Program summary by Christine Dzujna & Cathy Kaufman
Claire Alsup loves anchovies, fermented food, and Italian cuisine, so when she first encountered colatura di alici, a piquant fish sauce made from salted anchovies, in a specialty food shop in Naples in 2015, she immediately was hooked. But she was also slightly embarrassed and intrigued: she had never heard of colatura despite running an Italian restaurant. Alsup can hardly be blamed: colatura di alici had been a very well-kept secret for many hundreds of years by the 2,000 inhabitants of Cetara, Italy, the village along the Amalfi Coast where it is made. Determined to learn more, Alsup has traveled to Cetara several times to investigate the elixir at the source.
Colatura, which means straining or drippings, is known in Cetara as “the secret of the fishermen.” It has been made in fishermen’s homes since at least the 13th century: anchovies caught in the late spring were gutted, salted and layered in a barrel to macerate and slowly ferment until they release a pungent liquid full of umami. With its slow fermentation, the sauce was ready in time for Christmas feasting. Made in small batches, the supply was finished by March and was a homey winter treat. It was also hyper-local: until the 1990s, few outside the village of Cetara knew of the sauce because it had never been sold. The decision to turn colatura into a saleable commodity created an upheaval in Cetara that is ongoing and has changed the town forever.
Several factors converged to turn colatura from Cetara’s signature food into a commodity, albeit one that is still produced on a modest scale. First was the influence of the Slow Food movement, which had begun in 1986 after a McDonald’s outpost opened on Rome’s Spanish Steps to the horror of those who saw it as a threat to Italian culinary culture. The protection of ancient culinary culture, ingredients, and techniques became a rallying cry. Next was the potential for economic benefit: the locales where these foods were crafted often became stops on gastrotourism trails. But as a yet-undiscovered village along the Amalfi Coast, Cetara could attract tourists to the home of the unique gastronomic specialty only if colatura was known beyond its narrow streets and alleys. Finally, Cetara’s fishing industry was booming in the 1990s: Cetarese fisherman had plenty of raw materials that could be turned into colatura, making the fishermen’s decision to go to market irresistible, even if some townspeople feared that the tranquility of Cetara would be shattered.
The transition from local food to commodity has sparked other controversies. What was once an annual, domestic ritual by families producing small quantities of the sauce for their own consumption or as gifts has now become embroiled in political jostling over how, exactly, colatura di alici di Cetara should be made. Although Slow Food has designated colatura di alici as a Presidium “Ark” food based on “traditional production” methods “passed down by the Cetara fishermen from father to son.” Of course, each fisherman made colatura as he had learned at home, although the basic technique was similar. Alsup identified three product categories that call themselves colatura:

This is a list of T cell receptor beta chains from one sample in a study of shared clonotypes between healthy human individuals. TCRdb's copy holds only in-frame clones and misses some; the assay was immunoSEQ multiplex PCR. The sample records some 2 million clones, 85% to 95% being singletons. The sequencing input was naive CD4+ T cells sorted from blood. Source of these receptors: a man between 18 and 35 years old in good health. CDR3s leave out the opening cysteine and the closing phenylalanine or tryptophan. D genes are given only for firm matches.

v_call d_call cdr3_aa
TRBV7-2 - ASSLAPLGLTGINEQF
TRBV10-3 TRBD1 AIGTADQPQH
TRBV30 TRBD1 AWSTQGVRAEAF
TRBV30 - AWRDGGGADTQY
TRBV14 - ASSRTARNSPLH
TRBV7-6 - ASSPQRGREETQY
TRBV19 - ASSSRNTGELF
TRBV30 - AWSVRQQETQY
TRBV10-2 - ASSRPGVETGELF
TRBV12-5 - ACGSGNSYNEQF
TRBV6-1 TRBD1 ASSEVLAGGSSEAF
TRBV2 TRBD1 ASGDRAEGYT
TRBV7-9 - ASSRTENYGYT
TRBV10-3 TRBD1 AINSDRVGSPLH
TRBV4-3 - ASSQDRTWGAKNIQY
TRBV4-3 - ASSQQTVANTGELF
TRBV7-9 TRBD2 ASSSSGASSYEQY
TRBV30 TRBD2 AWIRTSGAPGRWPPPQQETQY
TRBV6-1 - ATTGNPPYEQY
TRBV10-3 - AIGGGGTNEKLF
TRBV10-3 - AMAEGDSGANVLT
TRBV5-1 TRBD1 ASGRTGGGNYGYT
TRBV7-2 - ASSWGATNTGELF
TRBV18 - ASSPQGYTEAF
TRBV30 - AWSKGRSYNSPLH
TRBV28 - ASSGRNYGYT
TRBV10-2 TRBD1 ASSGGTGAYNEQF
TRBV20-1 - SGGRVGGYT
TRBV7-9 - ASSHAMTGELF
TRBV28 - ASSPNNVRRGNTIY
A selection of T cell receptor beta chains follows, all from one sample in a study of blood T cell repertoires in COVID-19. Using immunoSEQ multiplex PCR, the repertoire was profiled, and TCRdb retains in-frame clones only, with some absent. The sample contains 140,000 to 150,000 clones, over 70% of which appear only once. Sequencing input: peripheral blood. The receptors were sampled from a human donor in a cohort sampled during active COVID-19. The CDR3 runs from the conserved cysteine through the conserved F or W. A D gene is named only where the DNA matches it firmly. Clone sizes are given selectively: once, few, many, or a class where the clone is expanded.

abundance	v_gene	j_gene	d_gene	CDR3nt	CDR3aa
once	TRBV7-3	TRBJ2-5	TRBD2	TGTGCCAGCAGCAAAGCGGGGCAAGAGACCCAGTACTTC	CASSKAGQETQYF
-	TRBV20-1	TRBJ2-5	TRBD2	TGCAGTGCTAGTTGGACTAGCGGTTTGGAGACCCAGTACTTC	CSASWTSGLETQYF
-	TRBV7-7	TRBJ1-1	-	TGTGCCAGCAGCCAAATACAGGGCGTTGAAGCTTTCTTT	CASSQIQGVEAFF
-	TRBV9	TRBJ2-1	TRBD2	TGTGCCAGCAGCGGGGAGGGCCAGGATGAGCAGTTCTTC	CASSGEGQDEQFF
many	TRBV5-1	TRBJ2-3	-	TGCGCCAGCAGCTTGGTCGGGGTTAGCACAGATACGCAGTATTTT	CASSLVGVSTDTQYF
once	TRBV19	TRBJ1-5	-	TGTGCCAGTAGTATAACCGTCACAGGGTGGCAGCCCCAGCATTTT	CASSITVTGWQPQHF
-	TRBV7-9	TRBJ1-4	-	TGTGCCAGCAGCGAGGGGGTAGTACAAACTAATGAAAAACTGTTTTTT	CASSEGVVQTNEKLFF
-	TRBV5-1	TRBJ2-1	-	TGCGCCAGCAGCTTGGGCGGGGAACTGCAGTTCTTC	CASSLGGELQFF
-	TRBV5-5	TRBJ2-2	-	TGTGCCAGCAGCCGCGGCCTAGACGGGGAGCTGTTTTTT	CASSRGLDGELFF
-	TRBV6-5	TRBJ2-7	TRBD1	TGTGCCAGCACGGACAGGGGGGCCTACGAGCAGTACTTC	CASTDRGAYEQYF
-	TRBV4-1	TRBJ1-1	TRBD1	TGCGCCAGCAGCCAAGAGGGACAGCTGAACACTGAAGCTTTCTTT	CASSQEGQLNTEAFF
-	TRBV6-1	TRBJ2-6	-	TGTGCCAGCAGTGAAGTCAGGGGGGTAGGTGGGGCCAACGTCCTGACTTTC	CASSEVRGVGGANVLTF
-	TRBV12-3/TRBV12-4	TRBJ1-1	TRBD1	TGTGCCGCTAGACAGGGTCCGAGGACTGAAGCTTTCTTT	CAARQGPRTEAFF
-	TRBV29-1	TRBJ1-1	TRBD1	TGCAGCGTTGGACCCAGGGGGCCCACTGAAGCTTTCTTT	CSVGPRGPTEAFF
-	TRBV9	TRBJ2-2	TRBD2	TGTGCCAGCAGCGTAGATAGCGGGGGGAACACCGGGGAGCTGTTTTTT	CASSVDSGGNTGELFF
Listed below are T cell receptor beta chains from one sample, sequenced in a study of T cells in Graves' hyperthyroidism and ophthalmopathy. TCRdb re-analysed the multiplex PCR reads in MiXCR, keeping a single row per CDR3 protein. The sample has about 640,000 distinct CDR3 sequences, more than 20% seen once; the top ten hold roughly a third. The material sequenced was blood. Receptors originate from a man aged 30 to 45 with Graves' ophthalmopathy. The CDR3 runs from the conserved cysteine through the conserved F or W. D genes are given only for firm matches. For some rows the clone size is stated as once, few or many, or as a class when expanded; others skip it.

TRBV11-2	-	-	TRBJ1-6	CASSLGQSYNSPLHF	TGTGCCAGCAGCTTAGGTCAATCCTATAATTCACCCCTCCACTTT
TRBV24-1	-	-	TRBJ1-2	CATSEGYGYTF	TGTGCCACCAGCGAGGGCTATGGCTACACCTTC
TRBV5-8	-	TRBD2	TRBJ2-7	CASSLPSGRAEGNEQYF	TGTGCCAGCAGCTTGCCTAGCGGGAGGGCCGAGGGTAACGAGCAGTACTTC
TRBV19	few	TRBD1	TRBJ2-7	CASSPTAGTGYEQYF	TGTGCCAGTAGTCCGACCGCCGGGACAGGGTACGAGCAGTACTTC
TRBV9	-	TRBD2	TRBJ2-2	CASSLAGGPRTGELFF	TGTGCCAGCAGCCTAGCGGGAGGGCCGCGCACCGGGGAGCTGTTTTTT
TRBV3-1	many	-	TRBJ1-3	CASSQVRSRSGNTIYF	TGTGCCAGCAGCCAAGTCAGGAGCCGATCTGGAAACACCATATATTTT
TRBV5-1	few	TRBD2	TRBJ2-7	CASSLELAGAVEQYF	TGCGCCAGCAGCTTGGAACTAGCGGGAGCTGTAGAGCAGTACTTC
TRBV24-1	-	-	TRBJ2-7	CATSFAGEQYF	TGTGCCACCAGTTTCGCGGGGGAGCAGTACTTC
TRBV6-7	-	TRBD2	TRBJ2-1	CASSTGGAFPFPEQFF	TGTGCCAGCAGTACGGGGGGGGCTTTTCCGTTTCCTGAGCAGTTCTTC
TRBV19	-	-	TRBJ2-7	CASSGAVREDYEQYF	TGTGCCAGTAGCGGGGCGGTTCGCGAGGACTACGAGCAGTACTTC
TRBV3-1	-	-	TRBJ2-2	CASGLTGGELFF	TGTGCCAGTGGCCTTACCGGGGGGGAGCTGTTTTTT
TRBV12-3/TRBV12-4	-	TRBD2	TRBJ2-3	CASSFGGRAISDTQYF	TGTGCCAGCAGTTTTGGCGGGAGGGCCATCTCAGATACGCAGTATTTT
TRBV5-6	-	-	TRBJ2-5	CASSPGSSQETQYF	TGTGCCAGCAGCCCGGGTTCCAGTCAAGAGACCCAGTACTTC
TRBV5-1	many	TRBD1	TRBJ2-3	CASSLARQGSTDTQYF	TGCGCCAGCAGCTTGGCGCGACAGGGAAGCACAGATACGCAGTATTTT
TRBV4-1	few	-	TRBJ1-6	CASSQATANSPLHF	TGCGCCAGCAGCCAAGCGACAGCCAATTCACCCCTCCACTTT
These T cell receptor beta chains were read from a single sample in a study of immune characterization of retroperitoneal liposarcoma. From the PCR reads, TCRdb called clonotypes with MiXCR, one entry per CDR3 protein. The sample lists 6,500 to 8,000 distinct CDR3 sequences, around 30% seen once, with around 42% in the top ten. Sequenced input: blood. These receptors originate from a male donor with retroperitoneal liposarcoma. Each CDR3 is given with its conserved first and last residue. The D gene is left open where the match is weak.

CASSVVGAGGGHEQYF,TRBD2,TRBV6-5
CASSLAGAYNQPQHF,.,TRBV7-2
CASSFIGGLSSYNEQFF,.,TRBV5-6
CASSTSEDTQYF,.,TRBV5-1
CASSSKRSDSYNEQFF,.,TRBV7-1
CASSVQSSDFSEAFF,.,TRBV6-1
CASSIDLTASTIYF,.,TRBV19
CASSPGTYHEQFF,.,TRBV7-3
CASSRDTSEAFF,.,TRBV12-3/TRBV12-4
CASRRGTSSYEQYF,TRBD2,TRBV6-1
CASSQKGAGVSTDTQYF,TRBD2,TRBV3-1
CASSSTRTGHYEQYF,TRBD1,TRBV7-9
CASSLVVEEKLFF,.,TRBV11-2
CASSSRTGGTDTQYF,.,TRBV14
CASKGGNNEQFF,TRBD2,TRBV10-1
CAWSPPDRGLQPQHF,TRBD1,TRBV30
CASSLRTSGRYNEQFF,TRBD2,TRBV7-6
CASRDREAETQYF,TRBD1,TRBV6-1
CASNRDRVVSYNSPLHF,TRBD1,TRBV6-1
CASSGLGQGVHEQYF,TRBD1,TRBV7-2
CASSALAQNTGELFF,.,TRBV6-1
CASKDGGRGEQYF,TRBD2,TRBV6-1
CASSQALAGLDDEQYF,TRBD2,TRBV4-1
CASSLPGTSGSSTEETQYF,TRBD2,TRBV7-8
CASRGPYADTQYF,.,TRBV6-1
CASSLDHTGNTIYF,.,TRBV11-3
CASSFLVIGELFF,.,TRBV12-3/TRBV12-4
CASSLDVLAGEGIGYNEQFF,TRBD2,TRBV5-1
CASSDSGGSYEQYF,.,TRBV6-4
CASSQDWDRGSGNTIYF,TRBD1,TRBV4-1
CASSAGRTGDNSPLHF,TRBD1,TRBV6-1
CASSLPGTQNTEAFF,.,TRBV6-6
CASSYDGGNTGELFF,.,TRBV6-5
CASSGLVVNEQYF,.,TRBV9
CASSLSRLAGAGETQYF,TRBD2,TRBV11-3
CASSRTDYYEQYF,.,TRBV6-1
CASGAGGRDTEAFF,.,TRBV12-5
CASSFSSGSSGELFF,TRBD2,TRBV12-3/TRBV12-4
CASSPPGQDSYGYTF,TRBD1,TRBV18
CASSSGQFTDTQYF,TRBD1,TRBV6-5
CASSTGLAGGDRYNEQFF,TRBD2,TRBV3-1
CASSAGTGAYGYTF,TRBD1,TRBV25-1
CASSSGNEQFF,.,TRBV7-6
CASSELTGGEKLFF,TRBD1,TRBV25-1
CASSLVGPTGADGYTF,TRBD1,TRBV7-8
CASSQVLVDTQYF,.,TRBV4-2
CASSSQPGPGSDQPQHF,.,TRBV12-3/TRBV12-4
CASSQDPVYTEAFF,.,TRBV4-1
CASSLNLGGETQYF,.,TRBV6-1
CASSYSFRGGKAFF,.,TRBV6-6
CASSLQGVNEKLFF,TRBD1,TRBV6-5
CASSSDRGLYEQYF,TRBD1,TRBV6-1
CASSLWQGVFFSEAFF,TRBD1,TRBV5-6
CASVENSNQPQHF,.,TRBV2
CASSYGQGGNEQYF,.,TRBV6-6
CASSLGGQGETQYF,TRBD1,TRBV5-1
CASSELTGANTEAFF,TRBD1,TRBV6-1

- Traditional: layers of salt and fish are barrel-aged in wooden terzigno with the liquid dripping from a hole in bottom of the terzigno;
- Homemade: this version developed in the 20th century as cheaper glass and plastic could substitute for the traditional wooden barrel for those townspeople who wanted higher yields to share with friends and relatives. For the first time, the anchovies and salt were blended to produce more drippings, which were then preserved; and
- (Relatively) mass produced: a non-transparent process that combines a variety of methods, changes the aging process, and even mixes differently aged drippings together.
Many, including Cetara’s former mayor, have bemoaned the loss of quality, and up to 80% of colatura is thought to be improperly made and non-compliant with Slow Food Presidia rules, which focus on the protection of traditional processing methods. Marketing and branding tactics have added confusion. Alsup cited one producer as an example who employs four different bottle shapes with as many different product names and yet the contents of all are identical.
While the organization Amici delle Alici (“Friends of the Anchovies”) has created a Designation of Origin (“DOP”) protection for colatura in an effort to establish quality signifiers and intellectual property protections, among other benefits, the DOP is not without failings. The DOP process can be manipulated by politicians with agendas, and can allow for great leeway in the permitted methods of production. Yet too-rigid an adherence to tradition might halt innovation.
The success of colatura implicates issues of sustainability. Anchovy harvesting that once took place every May/June is now a year round effort employing capture methods, such as purse-seine fishing (which leads to high levels of extraneous bycatch), that incentivizes over-fishing. The Slow Food Presidium extends the fishing season from April to August and promises that the sauce is “available year-round.”
As that bottle of colatura that seduced Alsup in Naples proved, commodification has prevailed. And we, too, were seduced: following the lecture, we samples several dishes seasoned with colatura, including the classic spaghetti with colatura, olive oil, peperoncini, and garlic; roasted cauliflower with colatura, a focaccia with tomatoes and colatura, and salted anchovies from Cetara, served on bread with lemon butter.